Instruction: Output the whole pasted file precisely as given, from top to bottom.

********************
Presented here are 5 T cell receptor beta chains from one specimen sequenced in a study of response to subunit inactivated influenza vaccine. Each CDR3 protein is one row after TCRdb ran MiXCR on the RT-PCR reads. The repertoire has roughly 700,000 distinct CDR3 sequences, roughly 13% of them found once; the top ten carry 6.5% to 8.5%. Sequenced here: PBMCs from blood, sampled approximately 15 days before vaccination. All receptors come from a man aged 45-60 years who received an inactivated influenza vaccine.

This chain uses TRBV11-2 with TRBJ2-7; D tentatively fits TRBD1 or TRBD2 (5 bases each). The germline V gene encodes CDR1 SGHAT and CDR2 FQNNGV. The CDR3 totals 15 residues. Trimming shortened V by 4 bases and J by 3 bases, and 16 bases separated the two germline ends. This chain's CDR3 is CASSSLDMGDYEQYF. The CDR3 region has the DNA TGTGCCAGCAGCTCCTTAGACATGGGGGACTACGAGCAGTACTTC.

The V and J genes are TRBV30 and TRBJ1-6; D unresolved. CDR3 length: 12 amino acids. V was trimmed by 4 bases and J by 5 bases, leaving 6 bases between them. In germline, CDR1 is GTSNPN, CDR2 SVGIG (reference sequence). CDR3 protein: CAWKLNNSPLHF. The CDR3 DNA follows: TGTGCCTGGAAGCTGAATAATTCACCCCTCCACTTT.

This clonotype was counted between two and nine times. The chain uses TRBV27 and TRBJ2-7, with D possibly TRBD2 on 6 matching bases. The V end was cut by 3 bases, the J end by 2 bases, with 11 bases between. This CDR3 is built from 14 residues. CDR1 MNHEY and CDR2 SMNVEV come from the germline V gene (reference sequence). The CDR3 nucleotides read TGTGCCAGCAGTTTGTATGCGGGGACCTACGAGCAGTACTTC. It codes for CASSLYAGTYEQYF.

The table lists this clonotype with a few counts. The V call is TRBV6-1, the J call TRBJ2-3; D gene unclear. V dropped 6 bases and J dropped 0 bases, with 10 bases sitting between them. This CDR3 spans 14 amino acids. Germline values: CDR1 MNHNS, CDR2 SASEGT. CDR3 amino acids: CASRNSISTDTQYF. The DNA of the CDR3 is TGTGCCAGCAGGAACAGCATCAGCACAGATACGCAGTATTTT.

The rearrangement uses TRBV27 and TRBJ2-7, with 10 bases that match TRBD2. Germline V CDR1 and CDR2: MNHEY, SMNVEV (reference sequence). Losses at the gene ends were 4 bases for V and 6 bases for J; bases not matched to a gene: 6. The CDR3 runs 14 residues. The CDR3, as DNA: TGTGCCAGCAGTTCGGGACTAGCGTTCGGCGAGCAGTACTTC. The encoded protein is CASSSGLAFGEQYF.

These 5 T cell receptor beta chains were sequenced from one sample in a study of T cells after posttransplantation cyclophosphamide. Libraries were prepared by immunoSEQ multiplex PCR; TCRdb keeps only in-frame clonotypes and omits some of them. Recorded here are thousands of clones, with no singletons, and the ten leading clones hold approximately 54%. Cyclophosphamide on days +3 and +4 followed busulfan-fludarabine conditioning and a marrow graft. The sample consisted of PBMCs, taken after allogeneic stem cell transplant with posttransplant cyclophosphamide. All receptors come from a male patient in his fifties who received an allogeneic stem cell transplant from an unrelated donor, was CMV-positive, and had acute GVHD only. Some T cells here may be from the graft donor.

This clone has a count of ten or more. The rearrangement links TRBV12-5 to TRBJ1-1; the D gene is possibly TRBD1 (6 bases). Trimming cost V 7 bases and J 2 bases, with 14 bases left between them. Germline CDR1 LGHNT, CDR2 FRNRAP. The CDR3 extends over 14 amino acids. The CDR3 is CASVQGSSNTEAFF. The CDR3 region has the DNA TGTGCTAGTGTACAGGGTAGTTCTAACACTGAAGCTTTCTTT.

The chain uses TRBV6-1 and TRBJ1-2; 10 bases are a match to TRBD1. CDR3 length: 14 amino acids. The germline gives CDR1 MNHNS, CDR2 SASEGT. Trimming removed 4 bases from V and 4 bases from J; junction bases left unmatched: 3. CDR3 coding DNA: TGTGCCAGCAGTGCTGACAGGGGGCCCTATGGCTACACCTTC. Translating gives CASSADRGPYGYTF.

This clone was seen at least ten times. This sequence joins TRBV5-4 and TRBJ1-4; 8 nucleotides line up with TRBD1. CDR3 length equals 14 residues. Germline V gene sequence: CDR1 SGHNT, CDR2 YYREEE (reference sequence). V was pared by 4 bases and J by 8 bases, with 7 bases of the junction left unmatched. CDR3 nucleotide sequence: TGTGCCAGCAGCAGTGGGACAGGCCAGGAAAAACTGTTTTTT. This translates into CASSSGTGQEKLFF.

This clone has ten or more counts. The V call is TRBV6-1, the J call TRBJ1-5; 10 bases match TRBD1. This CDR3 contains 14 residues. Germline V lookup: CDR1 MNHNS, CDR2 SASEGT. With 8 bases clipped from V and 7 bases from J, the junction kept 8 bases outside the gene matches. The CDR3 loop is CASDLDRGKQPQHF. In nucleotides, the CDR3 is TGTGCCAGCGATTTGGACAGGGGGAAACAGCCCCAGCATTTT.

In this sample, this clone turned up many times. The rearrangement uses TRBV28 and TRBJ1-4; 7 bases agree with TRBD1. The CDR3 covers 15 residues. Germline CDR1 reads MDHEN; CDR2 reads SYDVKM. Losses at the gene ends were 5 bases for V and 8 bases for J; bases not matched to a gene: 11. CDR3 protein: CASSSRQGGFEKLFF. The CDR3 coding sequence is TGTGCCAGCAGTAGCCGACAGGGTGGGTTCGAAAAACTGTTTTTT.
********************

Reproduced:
Presented here are 5 T cell receptor beta chains from one specimen sequenced in a study of response to subunit inactivated influenza vaccine. Each CDR3 protein is one row after TCRdb ran MiXCR on the RT-PCR reads. The repertoire has roughly 700,000 distinct CDR3 sequences, roughly 13% of them found once; the top ten carry 6.5% to 8.5%. Sequenced here: PBMCs from blood, sampled approximately 15 days before vaccination. All receptors come from a man aged 45-60 years who received an inactivated influenza vaccine.

This chain uses TRBV11-2 with TRBJ2-7; D tentatively fits TRBD1 or TRBD2 (5 bases each). The germline V gene encodes CDR1 SGHAT and CDR2 FQNNGV. The CDR3 totals 15 residues. Trimming shortened V by 4 bases and J by 3 bases, and 16 bases separated the two germline ends. This chain's CDR3 is CASSSLDMGDYEQYF. The CDR3 region has the DNA TGTGCCAGCAGCTCCTTAGACATGGGGGACTACGAGCAGTACTTC.

The V and J genes are TRBV30 and TRBJ1-6; D unresolved. CDR3 length: 12 amino acids. V was trimmed by 4 bases and J by 5 bases, leaving 6 bases between them. In germline, CDR1 is GTSNPN, CDR2 SVGIG (reference sequence). CDR3 protein: CAWKLNNSPLHF. The CDR3 DNA follows: TGTGCCTGGAAGCTGAATAATTCACCCCTCCACTTT.

This clonotype was counted between two and nine times. The chain uses TRBV27 and TRBJ2-7, with D possibly TRBD2 on 6 matching bases. The V end was cut by 3 bases, the J end by 2 bases, with 11 bases between. This CDR3 is built from 14 residues. CDR1 MNHEY and CDR2 SMNVEV come from the germline V gene (reference sequence). The CDR3 nucleotides read TGTGCCAGCAGTTTGTATGCGGGGACCTACGAGCAGTACTTC. It codes for CASSLYAGTYEQYF.

The table lists this clonotype with a few counts. The V call is TRBV6-1, the J call TRBJ2-3; D gene unclear. V dropped 6 bases and J dropped 0 bases, with 10 bases sitting between them. This CDR3 spans 14 amino acids. Germline values: CDR1 MNHNS, CDR2 SASEGT. CDR3 amino acids: CASRNSISTDTQYF. The DNA of the CDR3 is TGTGCCAGCAGGAACAGCATCAGCACAGATACGCAGTATTTT.

The rearrangement uses TRBV27 and TRBJ2-7, with 10 bases that match TRBD2. Germline V CDR1 and CDR2: MNHEY, SMNVEV (reference sequence). Losses at the gene ends were 4 bases for V and 6 bases for J; bases not matched to a gene: 6. The CDR3 runs 14 residues. The CDR3, as DNA: TGTGCCAGCAGTTCGGGACTAGCGTTCGGCGAGCAGTACTTC. The encoded protein is CASSSGLAFGEQYF.

These 5 T cell receptor beta chains were sequenced from one sample in a study of T cells after posttransplantation cyclophosphamide. Libraries were prepared by immunoSEQ multiplex PCR; TCRdb keeps only in-frame clonotypes and omits some of them. Recorded here are thousands of clones, with no singletons, and the ten leading clones hold approximately 54%. Cyclophosphamide on days +3 and +4 followed busulfan-fludarabine conditioning and a marrow graft. The sample consisted of PBMCs, taken after allogeneic stem cell transplant with posttransplant cyclophosphamide. All receptors come from a male patient in his fifties who received an allogeneic stem cell transplant from an unrelated donor, was CMV-positive, and had acute GVHD only. Some T cells here may be from the graft donor.

This clone has a count of ten or more. The rearrangement links TRBV12-5 to TRBJ1-1; the D gene is possibly TRBD1 (6 bases). Trimming cost V 7 bases and J 2 bases, with 14 bases left between them. Germline CDR1 LGHNT, CDR2 FRNRAP. The CDR3 extends over 14 amino acids. The CDR3 is CASVQGSSNTEAFF. The CDR3 region has the DNA TGTGCTAGTGTACAGGGTAGTTCTAACACTGAAGCTTTCTTT.

The chain uses TRBV6-1 and TRBJ1-2; 10 bases are a match to TRBD1. CDR3 length: 14 amino acids. The germline gives CDR1 MNHNS, CDR2 SASEGT. Trimming removed 4 bases from V and 4 bases from J; junction bases left unmatched: 3. CDR3 coding DNA: TGTGCCAGCAGTGCTGACAGGGGGCCCTATGGCTACACCTTC. Translating gives CASSADRGPYGYTF.

This clone was seen at least ten times. This sequence joins TRBV5-4 and TRBJ1-4; 8 nucleotides line up with TRBD1. CDR3 length equals 14 residues. Germline V gene sequence: CDR1 SGHNT, CDR2 YYREEE (reference sequence). V was pared by 4 bases and J by 8 bases, with 7 bases of the junction left unmatched. CDR3 nucleotide sequence: TGTGCCAGCAGCAGTGGGACAGGCCAGGAAAAACTGTTTTTT. This translates into CASSSGTGQEKLFF.

This clone has ten or more counts. The V call is TRBV6-1, the J call TRBJ1-5; 10 bases match TRBD1. This CDR3 contains 14 residues. Germline V lookup: CDR1 MNHNS, CDR2 SASEGT. With 8 bases clipped from V and 7 bases from J, the junction kept 8 bases outside the gene matches. The CDR3 loop is CASDLDRGKQPQHF. In nucleotides, the CDR3 is TGTGCCAGCGATTTGGACAGGGGGAAACAGCCCCAGCATTTT.

In this sample, this clone turned up many times. The rearrangement uses TRBV28 and TRBJ1-4; 7 bases agree with TRBD1. The CDR3 covers 15 residues. Germline CDR1 reads MDHEN; CDR2 reads SYDVKM. Losses at the gene ends were 5 bases for V and 8 bases for J; bases not matched to a gene: 11. CDR3 protein: CASSSRQGGFEKLFF. The CDR3 coding sequence is TGTGCCAGCAGTAGCCGACAGGGTGGGTTCGAAAAACTGTTTTTT.